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Ontario pumping $500M into corrections to hire staff, upgrade facilities

Ontario will infuse $500 million into corrections over the next five years as it hires hundreds of frontline staff and updates aging jails, the province announced Tuesday.

Province will hire 500 new staff while modernizing facilities to reduce overcrowding, says solicitor general

The province will hire 500 new staff while modernizing facilities to reduce overcrowding, Solicitor General Sylvia Jones said. (Shutterstock)

Ontario will infuse $500 million into corrections over the next five years as it hires hundreds of frontline staff and updates aging jails, the province announced Tuesday.

The province will hire 500 new staff while modernizing facilities to reduce overcrowding, Solicitor General Sylvia Jones said.

"Our government heard from corrections staff across the province about the challenges they face each and every day," Jones said in a statement.

"These investments will create a better, safer environment for our hard-working frontline staff and will help strengthen Ontario's corrections system." 

Chris Jackel, a spokesman for the Ontario Public Service Employees Union, which represents about 9,000 correctional workers, said he's ecstatic.

"For years we've been asking for help," Jackel said. "At the end of the day, an investment in corrections — like we've always said — becomes an investment in education and health care by default. So we're very, very, very happy."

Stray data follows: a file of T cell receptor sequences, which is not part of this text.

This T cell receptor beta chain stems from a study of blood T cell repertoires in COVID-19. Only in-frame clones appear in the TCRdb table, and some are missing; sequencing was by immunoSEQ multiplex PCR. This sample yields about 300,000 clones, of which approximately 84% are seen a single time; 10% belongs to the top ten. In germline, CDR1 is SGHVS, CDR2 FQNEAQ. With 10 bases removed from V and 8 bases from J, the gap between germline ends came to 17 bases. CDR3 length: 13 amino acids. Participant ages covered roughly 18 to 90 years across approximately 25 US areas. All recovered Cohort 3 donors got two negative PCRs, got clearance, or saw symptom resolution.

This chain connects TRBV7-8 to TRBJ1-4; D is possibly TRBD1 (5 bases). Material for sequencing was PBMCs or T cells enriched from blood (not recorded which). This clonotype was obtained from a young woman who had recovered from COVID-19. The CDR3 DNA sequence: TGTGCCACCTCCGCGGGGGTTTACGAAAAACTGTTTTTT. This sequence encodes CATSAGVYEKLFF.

Hires will mean more guards, social workers, nurses: union

He said more than 400 of the new hires will be "boots-on-the-ground" staff, including social workers, mental health workers, correctional officers and nurses.

"That will improve the mental health and addictions needs of the inmate population," Jackel said.

"And with such an influx of full-time staff members, it will help current staff by reducing the workload, which will really help with burnout." 

The province said the new staff will help facilities meet their obligations around the use of segregation, which require that inmates have four hours outside their cells each day.

Jackel said under current staffing levels, that's a nearly impossible standard to meet.

"You just don't have enough hours in the day or bodies in the building to accommodate those four hours," he said.

"With this new influx, it will be much easier to accommodate that four-hour minimum time out of the cell."

Money will also go toward fixing outdated buildings with the goal of reducing overcrowding, the province said.

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